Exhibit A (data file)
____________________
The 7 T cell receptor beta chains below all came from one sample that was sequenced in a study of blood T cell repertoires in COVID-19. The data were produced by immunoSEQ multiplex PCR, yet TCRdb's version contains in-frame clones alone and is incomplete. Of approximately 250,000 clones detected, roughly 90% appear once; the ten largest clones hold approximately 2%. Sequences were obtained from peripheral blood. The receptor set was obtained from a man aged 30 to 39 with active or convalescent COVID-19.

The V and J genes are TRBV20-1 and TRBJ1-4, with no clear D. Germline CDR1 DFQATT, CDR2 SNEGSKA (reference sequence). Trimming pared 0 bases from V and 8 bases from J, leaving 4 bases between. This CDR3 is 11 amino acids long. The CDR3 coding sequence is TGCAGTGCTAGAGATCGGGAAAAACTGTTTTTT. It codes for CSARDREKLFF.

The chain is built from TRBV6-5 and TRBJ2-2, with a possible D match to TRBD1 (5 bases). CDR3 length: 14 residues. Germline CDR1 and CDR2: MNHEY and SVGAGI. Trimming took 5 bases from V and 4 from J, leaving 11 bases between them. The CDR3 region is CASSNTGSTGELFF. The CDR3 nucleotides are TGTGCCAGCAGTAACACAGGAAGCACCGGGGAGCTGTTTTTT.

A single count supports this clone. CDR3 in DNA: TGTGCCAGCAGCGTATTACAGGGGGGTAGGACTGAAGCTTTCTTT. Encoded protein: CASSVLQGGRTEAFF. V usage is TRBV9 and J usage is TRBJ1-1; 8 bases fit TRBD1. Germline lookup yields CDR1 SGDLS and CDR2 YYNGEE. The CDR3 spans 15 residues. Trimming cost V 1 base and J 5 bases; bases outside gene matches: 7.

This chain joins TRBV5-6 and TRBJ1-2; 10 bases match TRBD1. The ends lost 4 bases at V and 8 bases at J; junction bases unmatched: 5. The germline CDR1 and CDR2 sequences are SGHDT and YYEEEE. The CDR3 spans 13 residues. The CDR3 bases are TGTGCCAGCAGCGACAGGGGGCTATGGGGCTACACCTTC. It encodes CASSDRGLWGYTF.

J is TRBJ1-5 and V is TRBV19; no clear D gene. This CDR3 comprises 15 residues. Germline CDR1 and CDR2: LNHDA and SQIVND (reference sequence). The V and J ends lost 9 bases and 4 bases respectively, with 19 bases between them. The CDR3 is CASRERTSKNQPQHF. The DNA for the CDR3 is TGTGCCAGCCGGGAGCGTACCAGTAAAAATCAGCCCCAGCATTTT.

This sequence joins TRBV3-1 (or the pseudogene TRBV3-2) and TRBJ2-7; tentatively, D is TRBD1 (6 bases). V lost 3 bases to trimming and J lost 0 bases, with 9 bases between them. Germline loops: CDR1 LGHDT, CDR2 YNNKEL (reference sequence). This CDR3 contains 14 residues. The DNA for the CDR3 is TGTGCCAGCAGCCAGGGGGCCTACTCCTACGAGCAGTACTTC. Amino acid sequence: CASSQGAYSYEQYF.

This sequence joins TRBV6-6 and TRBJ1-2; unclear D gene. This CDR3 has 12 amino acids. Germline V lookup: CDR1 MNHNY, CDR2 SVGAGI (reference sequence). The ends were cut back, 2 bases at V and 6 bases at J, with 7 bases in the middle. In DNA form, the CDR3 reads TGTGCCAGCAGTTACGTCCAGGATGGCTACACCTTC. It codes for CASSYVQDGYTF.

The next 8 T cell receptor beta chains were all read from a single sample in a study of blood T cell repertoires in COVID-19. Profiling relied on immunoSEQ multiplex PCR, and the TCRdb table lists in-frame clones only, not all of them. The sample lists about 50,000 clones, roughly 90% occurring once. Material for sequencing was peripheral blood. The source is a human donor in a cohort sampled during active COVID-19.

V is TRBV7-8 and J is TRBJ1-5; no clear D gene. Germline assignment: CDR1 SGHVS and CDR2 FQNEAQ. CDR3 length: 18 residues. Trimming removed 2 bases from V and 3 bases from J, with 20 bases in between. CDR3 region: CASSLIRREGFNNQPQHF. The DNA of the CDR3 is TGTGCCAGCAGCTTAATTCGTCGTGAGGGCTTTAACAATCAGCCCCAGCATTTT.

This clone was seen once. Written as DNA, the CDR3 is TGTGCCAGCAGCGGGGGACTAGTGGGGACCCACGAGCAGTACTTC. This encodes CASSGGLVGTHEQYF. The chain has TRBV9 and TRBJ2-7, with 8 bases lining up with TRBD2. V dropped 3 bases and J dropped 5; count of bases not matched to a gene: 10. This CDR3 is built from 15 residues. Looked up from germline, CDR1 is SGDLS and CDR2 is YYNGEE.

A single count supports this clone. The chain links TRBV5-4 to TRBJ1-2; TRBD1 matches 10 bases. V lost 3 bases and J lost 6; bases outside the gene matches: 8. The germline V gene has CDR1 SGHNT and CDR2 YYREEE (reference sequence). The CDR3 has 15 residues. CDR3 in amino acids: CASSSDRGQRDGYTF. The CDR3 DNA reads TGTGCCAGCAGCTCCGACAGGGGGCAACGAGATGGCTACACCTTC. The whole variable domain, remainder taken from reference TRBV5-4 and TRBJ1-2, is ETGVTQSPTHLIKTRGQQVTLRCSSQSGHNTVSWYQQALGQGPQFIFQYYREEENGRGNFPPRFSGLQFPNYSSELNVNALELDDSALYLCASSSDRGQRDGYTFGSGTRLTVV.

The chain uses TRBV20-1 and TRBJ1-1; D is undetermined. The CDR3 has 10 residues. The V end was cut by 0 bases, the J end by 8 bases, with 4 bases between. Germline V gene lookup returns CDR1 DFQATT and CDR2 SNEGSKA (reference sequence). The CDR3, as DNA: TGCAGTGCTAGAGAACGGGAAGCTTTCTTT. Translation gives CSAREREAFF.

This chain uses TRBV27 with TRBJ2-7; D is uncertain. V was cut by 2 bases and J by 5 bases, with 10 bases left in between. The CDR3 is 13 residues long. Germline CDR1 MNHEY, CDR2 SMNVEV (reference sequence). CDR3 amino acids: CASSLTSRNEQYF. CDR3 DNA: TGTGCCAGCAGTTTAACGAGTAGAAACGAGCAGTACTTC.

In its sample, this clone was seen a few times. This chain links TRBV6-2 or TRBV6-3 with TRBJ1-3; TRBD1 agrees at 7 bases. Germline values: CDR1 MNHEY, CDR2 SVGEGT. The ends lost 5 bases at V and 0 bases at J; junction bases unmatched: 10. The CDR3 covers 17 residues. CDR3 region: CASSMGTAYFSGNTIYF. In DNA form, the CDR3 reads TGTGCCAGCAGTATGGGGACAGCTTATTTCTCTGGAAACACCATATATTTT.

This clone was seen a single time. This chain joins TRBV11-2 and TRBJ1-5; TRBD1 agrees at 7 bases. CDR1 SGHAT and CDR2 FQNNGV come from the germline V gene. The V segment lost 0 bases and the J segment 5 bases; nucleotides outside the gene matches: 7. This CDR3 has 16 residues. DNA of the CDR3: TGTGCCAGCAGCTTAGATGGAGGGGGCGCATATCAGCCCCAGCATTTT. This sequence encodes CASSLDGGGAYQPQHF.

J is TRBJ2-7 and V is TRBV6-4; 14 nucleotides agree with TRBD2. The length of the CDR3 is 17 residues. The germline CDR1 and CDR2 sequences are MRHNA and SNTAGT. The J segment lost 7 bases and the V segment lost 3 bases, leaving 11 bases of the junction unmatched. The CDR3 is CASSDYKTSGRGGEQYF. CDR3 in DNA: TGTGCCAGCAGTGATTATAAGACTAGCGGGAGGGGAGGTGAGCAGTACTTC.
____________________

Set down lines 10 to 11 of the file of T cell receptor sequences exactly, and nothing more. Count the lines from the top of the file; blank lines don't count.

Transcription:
V is TRBV7-8 and J is TRBJ1-5; no clear D gene. Germline assignment: CDR1 SGHVS and CDR2 FQNEAQ. CDR3 length: 18 residues. Trimming removed 2 bases from V and 3 bases from J, with 20 bases in between. CDR3 region: CASSLIRREGFNNQPQHF. The DNA of the CDR3 is TGTGCCAGCAGCTTAATTCGTCGTGAGGGCTTTAACAATCAGCCCCAGCATTTT.

This clone was seen once. Written as DNA, the CDR3 is TGTGCCAGCAGCGGGGGACTAGTGGGGACCCACGAGCAGTACTTC. This encodes CASSGGLVGTHEQYF. The chain has TRBV9 and TRBJ2-7, with 8 bases lining up with TRBD2. V dropped 3 bases and J dropped 5; count of bases not matched to a gene: 10. This CDR3 is built from 15 residues. Looked up from germline, CDR1 is SGDLS and CDR2 is YYNGEE.